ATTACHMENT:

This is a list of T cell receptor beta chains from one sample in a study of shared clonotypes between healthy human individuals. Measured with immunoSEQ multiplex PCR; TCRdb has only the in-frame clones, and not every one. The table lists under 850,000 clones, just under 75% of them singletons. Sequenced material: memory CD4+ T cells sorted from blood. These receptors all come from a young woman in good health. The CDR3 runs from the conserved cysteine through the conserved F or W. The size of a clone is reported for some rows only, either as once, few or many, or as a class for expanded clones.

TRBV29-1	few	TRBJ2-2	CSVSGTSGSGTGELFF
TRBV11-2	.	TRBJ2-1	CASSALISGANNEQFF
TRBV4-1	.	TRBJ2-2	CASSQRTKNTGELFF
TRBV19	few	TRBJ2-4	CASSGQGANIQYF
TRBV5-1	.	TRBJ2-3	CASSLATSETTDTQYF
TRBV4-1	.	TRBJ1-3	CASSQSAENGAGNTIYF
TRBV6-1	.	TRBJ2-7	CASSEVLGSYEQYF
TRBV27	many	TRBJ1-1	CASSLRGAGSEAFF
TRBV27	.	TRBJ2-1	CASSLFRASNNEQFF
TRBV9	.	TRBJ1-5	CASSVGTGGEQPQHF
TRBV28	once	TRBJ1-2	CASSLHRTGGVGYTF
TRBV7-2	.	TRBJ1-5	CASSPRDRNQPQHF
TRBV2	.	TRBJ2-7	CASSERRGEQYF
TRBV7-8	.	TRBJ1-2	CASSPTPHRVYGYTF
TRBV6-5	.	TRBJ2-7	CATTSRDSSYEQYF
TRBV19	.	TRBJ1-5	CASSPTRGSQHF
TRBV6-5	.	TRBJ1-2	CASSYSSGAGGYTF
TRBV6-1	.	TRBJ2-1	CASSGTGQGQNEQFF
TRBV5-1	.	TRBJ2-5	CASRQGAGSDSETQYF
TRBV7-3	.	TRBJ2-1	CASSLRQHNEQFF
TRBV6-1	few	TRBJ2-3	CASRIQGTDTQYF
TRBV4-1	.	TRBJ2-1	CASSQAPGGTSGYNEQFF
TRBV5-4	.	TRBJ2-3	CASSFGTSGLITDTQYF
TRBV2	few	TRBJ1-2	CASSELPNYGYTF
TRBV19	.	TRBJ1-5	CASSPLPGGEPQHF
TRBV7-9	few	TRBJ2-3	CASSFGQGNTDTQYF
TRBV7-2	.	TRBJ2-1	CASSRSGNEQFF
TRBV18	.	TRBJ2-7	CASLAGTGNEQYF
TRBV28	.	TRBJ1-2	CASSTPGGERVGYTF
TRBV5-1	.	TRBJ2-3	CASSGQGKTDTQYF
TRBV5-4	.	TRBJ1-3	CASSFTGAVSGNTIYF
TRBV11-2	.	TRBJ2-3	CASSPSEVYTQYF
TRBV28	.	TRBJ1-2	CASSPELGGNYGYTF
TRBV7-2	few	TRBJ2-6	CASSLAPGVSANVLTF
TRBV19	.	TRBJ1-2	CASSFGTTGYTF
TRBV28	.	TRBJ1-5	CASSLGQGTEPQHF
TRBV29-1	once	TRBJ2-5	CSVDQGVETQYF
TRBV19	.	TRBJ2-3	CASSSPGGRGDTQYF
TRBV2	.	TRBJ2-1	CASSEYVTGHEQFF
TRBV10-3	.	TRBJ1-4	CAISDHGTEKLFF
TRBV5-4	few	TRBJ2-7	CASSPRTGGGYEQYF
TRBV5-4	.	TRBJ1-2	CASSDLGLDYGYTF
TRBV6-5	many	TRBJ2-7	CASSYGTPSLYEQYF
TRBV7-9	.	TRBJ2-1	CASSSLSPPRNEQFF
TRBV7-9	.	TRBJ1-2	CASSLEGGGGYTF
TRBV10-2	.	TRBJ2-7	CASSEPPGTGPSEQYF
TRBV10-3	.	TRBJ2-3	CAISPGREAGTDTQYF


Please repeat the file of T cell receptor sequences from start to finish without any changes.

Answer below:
This is a list of T cell receptor beta chains from one sample in a study of shared clonotypes between healthy human individuals. Measured with immunoSEQ multiplex PCR; TCRdb has only the in-frame clones, and not every one. The table lists under 850,000 clones, just under 75% of them singletons. Sequenced material: memory CD4+ T cells sorted from blood. These receptors all come from a young woman in good health. The CDR3 runs from the conserved cysteine through the conserved F or W. The size of a clone is reported for some rows only, either as once, few or many, or as a class for expanded clones.

TRBV29-1	few	TRBJ2-2	CSVSGTSGSGTGELFF
TRBV11-2	.	TRBJ2-1	CASSALISGANNEQFF
TRBV4-1	.	TRBJ2-2	CASSQRTKNTGELFF
TRBV19	few	TRBJ2-4	CASSGQGANIQYF
TRBV5-1	.	TRBJ2-3	CASSLATSETTDTQYF
TRBV4-1	.	TRBJ1-3	CASSQSAENGAGNTIYF
TRBV6-1	.	TRBJ2-7	CASSEVLGSYEQYF
TRBV27	many	TRBJ1-1	CASSLRGAGSEAFF
TRBV27	.	TRBJ2-1	CASSLFRASNNEQFF
TRBV9	.	TRBJ1-5	CASSVGTGGEQPQHF
TRBV28	once	TRBJ1-2	CASSLHRTGGVGYTF
TRBV7-2	.	TRBJ1-5	CASSPRDRNQPQHF
TRBV2	.	TRBJ2-7	CASSERRGEQYF
TRBV7-8	.	TRBJ1-2	CASSPTPHRVYGYTF
TRBV6-5	.	TRBJ2-7	CATTSRDSSYEQYF
TRBV19	.	TRBJ1-5	CASSPTRGSQHF
TRBV6-5	.	TRBJ1-2	CASSYSSGAGGYTF
TRBV6-1	.	TRBJ2-1	CASSGTGQGQNEQFF
TRBV5-1	.	TRBJ2-5	CASRQGAGSDSETQYF
TRBV7-3	.	TRBJ2-1	CASSLRQHNEQFF
TRBV6-1	few	TRBJ2-3	CASRIQGTDTQYF
TRBV4-1	.	TRBJ2-1	CASSQAPGGTSGYNEQFF
TRBV5-4	.	TRBJ2-3	CASSFGTSGLITDTQYF
TRBV2	few	TRBJ1-2	CASSELPNYGYTF
TRBV19	.	TRBJ1-5	CASSPLPGGEPQHF
TRBV7-9	few	TRBJ2-3	CASSFGQGNTDTQYF
TRBV7-2	.	TRBJ2-1	CASSRSGNEQFF
TRBV18	.	TRBJ2-7	CASLAGTGNEQYF
TRBV28	.	TRBJ1-2	CASSTPGGERVGYTF
TRBV5-1	.	TRBJ2-3	CASSGQGKTDTQYF
TRBV5-4	.	TRBJ1-3	CASSFTGAVSGNTIYF
TRBV11-2	.	TRBJ2-3	CASSPSEVYTQYF
TRBV28	.	TRBJ1-2	CASSPELGGNYGYTF
TRBV7-2	few	TRBJ2-6	CASSLAPGVSANVLTF
TRBV19	.	TRBJ1-2	CASSFGTTGYTF
TRBV28	.	TRBJ1-5	CASSLGQGTEPQHF
TRBV29-1	once	TRBJ2-5	CSVDQGVETQYF
TRBV19	.	TRBJ2-3	CASSSPGGRGDTQYF
TRBV2	.	TRBJ2-1	CASSEYVTGHEQFF
TRBV10-3	.	TRBJ1-4	CAISDHGTEKLFF
TRBV5-4	few	TRBJ2-7	CASSPRTGGGYEQYF
TRBV5-4	.	TRBJ1-2	CASSDLGLDYGYTF
TRBV6-5	many	TRBJ2-7	CASSYGTPSLYEQYF
TRBV7-9	.	TRBJ2-1	CASSSLSPPRNEQFF
TRBV7-9	.	TRBJ1-2	CASSLEGGGGYTF
TRBV10-2	.	TRBJ2-7	CASSEPPGTGPSEQYF
TRBV10-3	.	TRBJ2-3	CAISPGREAGTDTQYF